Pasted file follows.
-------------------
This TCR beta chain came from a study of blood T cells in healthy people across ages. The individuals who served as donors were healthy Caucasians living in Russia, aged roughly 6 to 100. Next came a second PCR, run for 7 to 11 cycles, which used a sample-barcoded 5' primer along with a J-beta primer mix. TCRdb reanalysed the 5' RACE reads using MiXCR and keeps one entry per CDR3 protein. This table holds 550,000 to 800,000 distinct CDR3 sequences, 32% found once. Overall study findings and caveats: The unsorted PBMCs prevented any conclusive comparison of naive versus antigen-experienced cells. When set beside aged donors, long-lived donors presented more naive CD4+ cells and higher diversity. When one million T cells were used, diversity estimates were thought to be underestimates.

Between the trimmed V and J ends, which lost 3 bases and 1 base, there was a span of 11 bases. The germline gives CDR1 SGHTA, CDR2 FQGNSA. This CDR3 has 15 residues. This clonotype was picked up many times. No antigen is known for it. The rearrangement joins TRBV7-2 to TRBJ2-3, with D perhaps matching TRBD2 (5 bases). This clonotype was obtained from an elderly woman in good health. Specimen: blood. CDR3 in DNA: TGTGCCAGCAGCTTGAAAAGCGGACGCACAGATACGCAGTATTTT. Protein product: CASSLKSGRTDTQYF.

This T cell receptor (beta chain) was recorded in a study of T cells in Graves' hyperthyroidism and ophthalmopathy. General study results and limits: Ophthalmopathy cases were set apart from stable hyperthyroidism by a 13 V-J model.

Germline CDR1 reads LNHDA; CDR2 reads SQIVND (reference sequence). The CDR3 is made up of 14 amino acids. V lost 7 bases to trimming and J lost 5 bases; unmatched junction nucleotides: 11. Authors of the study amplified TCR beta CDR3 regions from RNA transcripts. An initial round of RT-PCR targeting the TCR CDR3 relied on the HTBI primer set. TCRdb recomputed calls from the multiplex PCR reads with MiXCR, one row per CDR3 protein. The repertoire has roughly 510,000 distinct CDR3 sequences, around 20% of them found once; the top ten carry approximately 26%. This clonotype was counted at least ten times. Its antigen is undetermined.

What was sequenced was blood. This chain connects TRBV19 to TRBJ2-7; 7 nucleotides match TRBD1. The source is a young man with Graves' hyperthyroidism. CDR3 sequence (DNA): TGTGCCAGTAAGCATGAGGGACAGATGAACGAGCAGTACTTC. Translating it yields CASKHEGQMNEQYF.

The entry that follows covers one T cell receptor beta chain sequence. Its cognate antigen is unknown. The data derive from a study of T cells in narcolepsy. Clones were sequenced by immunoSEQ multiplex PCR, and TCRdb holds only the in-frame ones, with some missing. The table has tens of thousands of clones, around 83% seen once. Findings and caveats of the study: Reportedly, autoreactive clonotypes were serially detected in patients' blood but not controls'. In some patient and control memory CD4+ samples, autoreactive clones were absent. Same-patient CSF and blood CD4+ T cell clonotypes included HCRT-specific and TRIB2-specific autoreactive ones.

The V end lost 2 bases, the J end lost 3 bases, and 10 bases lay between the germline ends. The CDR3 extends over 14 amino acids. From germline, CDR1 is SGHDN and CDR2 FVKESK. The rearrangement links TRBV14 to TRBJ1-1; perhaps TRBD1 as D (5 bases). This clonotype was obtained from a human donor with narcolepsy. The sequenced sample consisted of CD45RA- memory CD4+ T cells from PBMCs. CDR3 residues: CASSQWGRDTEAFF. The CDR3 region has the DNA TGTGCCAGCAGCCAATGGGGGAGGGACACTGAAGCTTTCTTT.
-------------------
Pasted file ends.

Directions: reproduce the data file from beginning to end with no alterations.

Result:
This TCR beta chain came from a study of blood T cells in healthy people across ages. The individuals who served as donors were healthy Caucasians living in Russia, aged roughly 6 to 100. Next came a second PCR, run for 7 to 11 cycles, which used a sample-barcoded 5' primer along with a J-beta primer mix. TCRdb reanalysed the 5' RACE reads using MiXCR and keeps one entry per CDR3 protein. This table holds 550,000 to 800,000 distinct CDR3 sequences, 32% found once. Overall study findings and caveats: The unsorted PBMCs prevented any conclusive comparison of naive versus antigen-experienced cells. When set beside aged donors, long-lived donors presented more naive CD4+ cells and higher diversity. When one million T cells were used, diversity estimates were thought to be underestimates.

Between the trimmed V and J ends, which lost 3 bases and 1 base, there was a span of 11 bases. The germline gives CDR1 SGHTA, CDR2 FQGNSA. This CDR3 has 15 residues. This clonotype was picked up many times. No antigen is known for it. The rearrangement joins TRBV7-2 to TRBJ2-3, with D perhaps matching TRBD2 (5 bases). This clonotype was obtained from an elderly woman in good health. Specimen: blood. CDR3 in DNA: TGTGCCAGCAGCTTGAAAAGCGGACGCACAGATACGCAGTATTTT. Protein product: CASSLKSGRTDTQYF.

This T cell receptor (beta chain) was recorded in a study of T cells in Graves' hyperthyroidism and ophthalmopathy. General study results and limits: Ophthalmopathy cases were set apart from stable hyperthyroidism by a 13 V-J model.

Germline CDR1 reads LNHDA; CDR2 reads SQIVND (reference sequence). The CDR3 is made up of 14 amino acids. V lost 7 bases to trimming and J lost 5 bases; unmatched junction nucleotides: 11. Authors of the study amplified TCR beta CDR3 regions from RNA transcripts. An initial round of RT-PCR targeting the TCR CDR3 relied on the HTBI primer set. TCRdb recomputed calls from the multiplex PCR reads with MiXCR, one row per CDR3 protein. The repertoire has roughly 510,000 distinct CDR3 sequences, around 20% of them found once; the top ten carry approximately 26%. This clonotype was counted at least ten times. Its antigen is undetermined.

What was sequenced was blood. This chain connects TRBV19 to TRBJ2-7; 7 nucleotides match TRBD1. The source is a young man with Graves' hyperthyroidism. CDR3 sequence (DNA): TGTGCCAGTAAGCATGAGGGACAGATGAACGAGCAGTACTTC. Translating it yields CASKHEGQMNEQYF.

The entry that follows covers one T cell receptor beta chain sequence. Its cognate antigen is unknown. The data derive from a study of T cells in narcolepsy. Clones were sequenced by immunoSEQ multiplex PCR, and TCRdb holds only the in-frame ones, with some missing. The table has tens of thousands of clones, around 83% seen once. Findings and caveats of the study: Reportedly, autoreactive clonotypes were serially detected in patients' blood but not controls'. In some patient and control memory CD4+ samples, autoreactive clones were absent. Same-patient CSF and blood CD4+ T cell clonotypes included HCRT-specific and TRIB2-specific autoreactive ones.

The V end lost 2 bases, the J end lost 3 bases, and 10 bases lay between the germline ends. The CDR3 extends over 14 amino acids. From germline, CDR1 is SGHDN and CDR2 FVKESK. The rearrangement links TRBV14 to TRBJ1-1; perhaps TRBD1 as D (5 bases). This clonotype was obtained from a human donor with narcolepsy. The sequenced sample consisted of CD45RA- memory CD4+ T cells from PBMCs. CDR3 residues: CASSQWGRDTEAFF. The CDR3 region has the DNA TGTGCCAGCAGCCAATGGGGGAGGGACACTGAAGCTTTCTTT.